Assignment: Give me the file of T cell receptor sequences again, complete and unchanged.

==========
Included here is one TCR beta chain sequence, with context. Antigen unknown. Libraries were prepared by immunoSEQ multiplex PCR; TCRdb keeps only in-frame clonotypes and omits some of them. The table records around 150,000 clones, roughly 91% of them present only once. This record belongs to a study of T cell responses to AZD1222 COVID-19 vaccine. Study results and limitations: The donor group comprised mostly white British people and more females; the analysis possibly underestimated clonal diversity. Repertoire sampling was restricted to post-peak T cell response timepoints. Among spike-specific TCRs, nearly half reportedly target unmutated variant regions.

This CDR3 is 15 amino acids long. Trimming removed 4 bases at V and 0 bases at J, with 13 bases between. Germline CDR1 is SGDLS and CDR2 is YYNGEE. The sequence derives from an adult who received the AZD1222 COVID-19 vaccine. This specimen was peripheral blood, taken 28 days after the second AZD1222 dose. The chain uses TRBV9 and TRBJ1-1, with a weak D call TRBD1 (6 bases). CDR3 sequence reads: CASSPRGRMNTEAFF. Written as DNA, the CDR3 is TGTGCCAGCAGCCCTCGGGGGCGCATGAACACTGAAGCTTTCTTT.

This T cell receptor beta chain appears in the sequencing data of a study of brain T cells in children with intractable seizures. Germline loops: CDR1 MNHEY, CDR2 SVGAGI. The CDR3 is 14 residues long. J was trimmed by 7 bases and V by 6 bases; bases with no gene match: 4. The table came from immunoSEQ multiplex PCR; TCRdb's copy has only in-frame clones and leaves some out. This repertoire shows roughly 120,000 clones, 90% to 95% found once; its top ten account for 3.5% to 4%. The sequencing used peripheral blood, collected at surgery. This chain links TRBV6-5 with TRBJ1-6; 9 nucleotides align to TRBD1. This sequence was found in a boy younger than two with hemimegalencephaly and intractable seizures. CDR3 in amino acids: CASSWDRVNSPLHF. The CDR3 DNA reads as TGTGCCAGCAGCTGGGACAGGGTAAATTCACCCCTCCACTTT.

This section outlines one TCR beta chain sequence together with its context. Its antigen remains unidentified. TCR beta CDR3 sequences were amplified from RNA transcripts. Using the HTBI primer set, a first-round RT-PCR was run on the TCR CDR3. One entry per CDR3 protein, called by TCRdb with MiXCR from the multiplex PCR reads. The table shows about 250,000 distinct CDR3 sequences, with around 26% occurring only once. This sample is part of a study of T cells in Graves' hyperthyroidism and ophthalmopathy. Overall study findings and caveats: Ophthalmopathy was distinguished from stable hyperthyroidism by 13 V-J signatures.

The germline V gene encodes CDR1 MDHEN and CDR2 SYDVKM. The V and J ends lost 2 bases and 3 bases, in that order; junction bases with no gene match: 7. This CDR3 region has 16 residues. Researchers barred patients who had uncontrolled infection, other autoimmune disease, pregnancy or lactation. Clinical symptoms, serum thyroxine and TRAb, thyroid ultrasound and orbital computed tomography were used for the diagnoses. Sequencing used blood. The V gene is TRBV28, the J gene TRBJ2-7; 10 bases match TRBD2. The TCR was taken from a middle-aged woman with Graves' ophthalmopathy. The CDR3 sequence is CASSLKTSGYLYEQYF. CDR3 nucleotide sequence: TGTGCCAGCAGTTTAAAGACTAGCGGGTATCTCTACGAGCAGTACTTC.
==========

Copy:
Included here is one TCR beta chain sequence, with context. Antigen unknown. Libraries were prepared by immunoSEQ multiplex PCR; TCRdb keeps only in-frame clonotypes and omits some of them. The table records around 150,000 clones, roughly 91% of them present only once. This record belongs to a study of T cell responses to AZD1222 COVID-19 vaccine. Study results and limitations: The donor group comprised mostly white British people and more females; the analysis possibly underestimated clonal diversity. Repertoire sampling was restricted to post-peak T cell response timepoints. Among spike-specific TCRs, nearly half reportedly target unmutated variant regions.

This CDR3 is 15 amino acids long. Trimming removed 4 bases at V and 0 bases at J, with 13 bases between. Germline CDR1 is SGDLS and CDR2 is YYNGEE. The sequence derives from an adult who received the AZD1222 COVID-19 vaccine. This specimen was peripheral blood, taken 28 days after the second AZD1222 dose. The chain uses TRBV9 and TRBJ1-1, with a weak D call TRBD1 (6 bases). CDR3 sequence reads: CASSPRGRMNTEAFF. Written as DNA, the CDR3 is TGTGCCAGCAGCCCTCGGGGGCGCATGAACACTGAAGCTTTCTTT.

This T cell receptor beta chain appears in the sequencing data of a study of brain T cells in children with intractable seizures. Germline loops: CDR1 MNHEY, CDR2 SVGAGI. The CDR3 is 14 residues long. J was trimmed by 7 bases and V by 6 bases; bases with no gene match: 4. The table came from immunoSEQ multiplex PCR; TCRdb's copy has only in-frame clones and leaves some out. This repertoire shows roughly 120,000 clones, 90% to 95% found once; its top ten account for 3.5% to 4%. The sequencing used peripheral blood, collected at surgery. This chain links TRBV6-5 with TRBJ1-6; 9 nucleotides align to TRBD1. This sequence was found in a boy younger than two with hemimegalencephaly and intractable seizures. CDR3 in amino acids: CASSWDRVNSPLHF. The CDR3 DNA reads as TGTGCCAGCAGCTGGGACAGGGTAAATTCACCCCTCCACTTT.

This section outlines one TCR beta chain sequence together with its context. Its antigen remains unidentified. TCR beta CDR3 sequences were amplified from RNA transcripts. Using the HTBI primer set, a first-round RT-PCR was run on the TCR CDR3. One entry per CDR3 protein, called by TCRdb with MiXCR from the multiplex PCR reads. The table shows about 250,000 distinct CDR3 sequences, with around 26% occurring only once. This sample is part of a study of T cells in Graves' hyperthyroidism and ophthalmopathy. Overall study findings and caveats: Ophthalmopathy was distinguished from stable hyperthyroidism by 13 V-J signatures.

The germline V gene encodes CDR1 MDHEN and CDR2 SYDVKM. The V and J ends lost 2 bases and 3 bases, in that order; junction bases with no gene match: 7. This CDR3 region has 16 residues. Researchers barred patients who had uncontrolled infection, other autoimmune disease, pregnancy or lactation. Clinical symptoms, serum thyroxine and TRAb, thyroid ultrasound and orbital computed tomography were used for the diagnoses. Sequencing used blood. The V gene is TRBV28, the J gene TRBJ2-7; 10 bases match TRBD2. The TCR was taken from a middle-aged woman with Graves' ophthalmopathy. The CDR3 sequence is CASSLKTSGYLYEQYF. CDR3 nucleotide sequence: TGTGCCAGCAGTTTAAAGACTAGCGGGTATCTCTACGAGCAGTACTTC.